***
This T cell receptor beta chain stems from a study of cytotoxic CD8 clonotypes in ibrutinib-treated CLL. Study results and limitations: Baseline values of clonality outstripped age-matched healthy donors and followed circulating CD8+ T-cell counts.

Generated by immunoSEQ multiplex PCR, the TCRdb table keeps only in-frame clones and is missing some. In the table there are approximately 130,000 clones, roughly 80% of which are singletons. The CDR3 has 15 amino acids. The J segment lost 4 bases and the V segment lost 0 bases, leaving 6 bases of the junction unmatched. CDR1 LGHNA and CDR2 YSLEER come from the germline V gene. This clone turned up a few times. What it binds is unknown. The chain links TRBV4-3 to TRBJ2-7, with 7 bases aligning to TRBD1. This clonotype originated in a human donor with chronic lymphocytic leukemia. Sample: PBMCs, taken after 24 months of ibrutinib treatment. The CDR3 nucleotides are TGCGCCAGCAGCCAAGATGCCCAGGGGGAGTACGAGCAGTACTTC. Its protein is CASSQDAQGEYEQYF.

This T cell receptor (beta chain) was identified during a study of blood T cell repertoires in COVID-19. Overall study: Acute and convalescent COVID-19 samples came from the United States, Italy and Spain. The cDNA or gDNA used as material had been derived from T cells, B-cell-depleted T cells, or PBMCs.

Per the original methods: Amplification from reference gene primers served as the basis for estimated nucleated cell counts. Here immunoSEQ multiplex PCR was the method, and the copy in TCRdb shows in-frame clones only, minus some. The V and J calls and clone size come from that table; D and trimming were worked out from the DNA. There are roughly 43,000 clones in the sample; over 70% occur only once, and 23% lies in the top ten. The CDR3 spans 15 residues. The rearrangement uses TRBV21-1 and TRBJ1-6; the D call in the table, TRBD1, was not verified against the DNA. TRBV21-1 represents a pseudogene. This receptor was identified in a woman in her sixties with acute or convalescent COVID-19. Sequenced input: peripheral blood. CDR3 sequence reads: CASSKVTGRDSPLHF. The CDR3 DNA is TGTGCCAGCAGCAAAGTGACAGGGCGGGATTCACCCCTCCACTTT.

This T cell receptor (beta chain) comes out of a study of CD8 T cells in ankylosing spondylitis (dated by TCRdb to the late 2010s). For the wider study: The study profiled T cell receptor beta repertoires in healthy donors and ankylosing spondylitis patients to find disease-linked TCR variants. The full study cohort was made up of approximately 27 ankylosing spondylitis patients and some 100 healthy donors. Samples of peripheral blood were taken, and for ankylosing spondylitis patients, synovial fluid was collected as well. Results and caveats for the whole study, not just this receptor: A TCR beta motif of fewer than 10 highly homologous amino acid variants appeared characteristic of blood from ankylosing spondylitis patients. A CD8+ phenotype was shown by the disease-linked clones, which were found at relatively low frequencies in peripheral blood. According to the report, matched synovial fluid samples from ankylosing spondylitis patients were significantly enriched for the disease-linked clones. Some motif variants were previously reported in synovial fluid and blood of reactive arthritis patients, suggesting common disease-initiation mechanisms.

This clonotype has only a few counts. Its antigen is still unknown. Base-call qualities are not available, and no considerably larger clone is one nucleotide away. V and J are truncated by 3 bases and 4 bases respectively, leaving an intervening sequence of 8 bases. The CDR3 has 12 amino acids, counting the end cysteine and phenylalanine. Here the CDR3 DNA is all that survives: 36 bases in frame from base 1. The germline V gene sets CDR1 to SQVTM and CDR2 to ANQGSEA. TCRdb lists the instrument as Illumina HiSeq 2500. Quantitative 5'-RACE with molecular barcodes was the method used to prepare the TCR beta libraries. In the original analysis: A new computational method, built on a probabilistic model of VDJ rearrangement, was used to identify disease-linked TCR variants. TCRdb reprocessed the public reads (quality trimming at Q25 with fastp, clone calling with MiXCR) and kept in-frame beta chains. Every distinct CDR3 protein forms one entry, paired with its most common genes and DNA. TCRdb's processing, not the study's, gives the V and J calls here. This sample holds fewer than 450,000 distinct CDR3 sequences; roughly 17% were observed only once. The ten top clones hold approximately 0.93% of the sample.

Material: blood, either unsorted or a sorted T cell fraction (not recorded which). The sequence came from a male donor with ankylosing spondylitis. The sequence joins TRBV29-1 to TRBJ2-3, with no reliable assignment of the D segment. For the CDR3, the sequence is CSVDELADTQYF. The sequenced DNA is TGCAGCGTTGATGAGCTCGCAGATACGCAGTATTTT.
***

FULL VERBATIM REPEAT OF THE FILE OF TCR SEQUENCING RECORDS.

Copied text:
This T cell receptor beta chain stems from a study of cytotoxic CD8 clonotypes in ibrutinib-treated CLL. Study results and limitations: Baseline values of clonality outstripped age-matched healthy donors and followed circulating CD8+ T-cell counts.

Generated by immunoSEQ multiplex PCR, the TCRdb table keeps only in-frame clones and is missing some. In the table there are approximately 130,000 clones, roughly 80% of which are singletons. The CDR3 has 15 amino acids. The J segment lost 4 bases and the V segment lost 0 bases, leaving 6 bases of the junction unmatched. CDR1 LGHNA and CDR2 YSLEER come from the germline V gene. This clone turned up a few times. What it binds is unknown. The chain links TRBV4-3 to TRBJ2-7, with 7 bases aligning to TRBD1. This clonotype originated in a human donor with chronic lymphocytic leukemia. Sample: PBMCs, taken after 24 months of ibrutinib treatment. The CDR3 nucleotides are TGCGCCAGCAGCCAAGATGCCCAGGGGGAGTACGAGCAGTACTTC. Its protein is CASSQDAQGEYEQYF.

This T cell receptor (beta chain) was identified during a study of blood T cell repertoires in COVID-19. Overall study: Acute and convalescent COVID-19 samples came from the United States, Italy and Spain. The cDNA or gDNA used as material had been derived from T cells, B-cell-depleted T cells, or PBMCs.

Per the original methods: Amplification from reference gene primers served as the basis for estimated nucleated cell counts. Here immunoSEQ multiplex PCR was the method, and the copy in TCRdb shows in-frame clones only, minus some. The V and J calls and clone size come from that table; D and trimming were worked out from the DNA. There are roughly 43,000 clones in the sample; over 70% occur only once, and 23% lies in the top ten. The CDR3 spans 15 residues. The rearrangement uses TRBV21-1 and TRBJ1-6; the D call in the table, TRBD1, was not verified against the DNA. TRBV21-1 represents a pseudogene. This receptor was identified in a woman in her sixties with acute or convalescent COVID-19. Sequenced input: peripheral blood. CDR3 sequence reads: CASSKVTGRDSPLHF. The CDR3 DNA is TGTGCCAGCAGCAAAGTGACAGGGCGGGATTCACCCCTCCACTTT.

This T cell receptor (beta chain) comes out of a study of CD8 T cells in ankylosing spondylitis (dated by TCRdb to the late 2010s). For the wider study: The study profiled T cell receptor beta repertoires in healthy donors and ankylosing spondylitis patients to find disease-linked TCR variants. The full study cohort was made up of approximately 27 ankylosing spondylitis patients and some 100 healthy donors. Samples of peripheral blood were taken, and for ankylosing spondylitis patients, synovial fluid was collected as well. Results and caveats for the whole study, not just this receptor: A TCR beta motif of fewer than 10 highly homologous amino acid variants appeared characteristic of blood from ankylosing spondylitis patients. A CD8+ phenotype was shown by the disease-linked clones, which were found at relatively low frequencies in peripheral blood. According to the report, matched synovial fluid samples from ankylosing spondylitis patients were significantly enriched for the disease-linked clones. Some motif variants were previously reported in synovial fluid and blood of reactive arthritis patients, suggesting common disease-initiation mechanisms.

This clonotype has only a few counts. Its antigen is still unknown. Base-call qualities are not available, and no considerably larger clone is one nucleotide away. V and J are truncated by 3 bases and 4 bases respectively, leaving an intervening sequence of 8 bases. The CDR3 has 12 amino acids, counting the end cysteine and phenylalanine. Here the CDR3 DNA is all that survives: 36 bases in frame from base 1. The germline V gene sets CDR1 to SQVTM and CDR2 to ANQGSEA. TCRdb lists the instrument as Illumina HiSeq 2500. Quantitative 5'-RACE with molecular barcodes was the method used to prepare the TCR beta libraries. In the original analysis: A new computational method, built on a probabilistic model of VDJ rearrangement, was used to identify disease-linked TCR variants. TCRdb reprocessed the public reads (quality trimming at Q25 with fastp, clone calling with MiXCR) and kept in-frame beta chains. Every distinct CDR3 protein forms one entry, paired with its most common genes and DNA. TCRdb's processing, not the study's, gives the V and J calls here. This sample holds fewer than 450,000 distinct CDR3 sequences; roughly 17% were observed only once. The ten top clones hold approximately 0.93% of the sample.

Material: blood, either unsorted or a sorted T cell fraction (not recorded which). The sequence came from a male donor with ankylosing spondylitis. The sequence joins TRBV29-1 to TRBJ2-3, with no reliable assignment of the D segment. For the CDR3, the sequence is CSVDELADTQYF. The sequenced DNA is TGCAGCGTTGATGAGCTCGCAGATACGCAGTATTTT.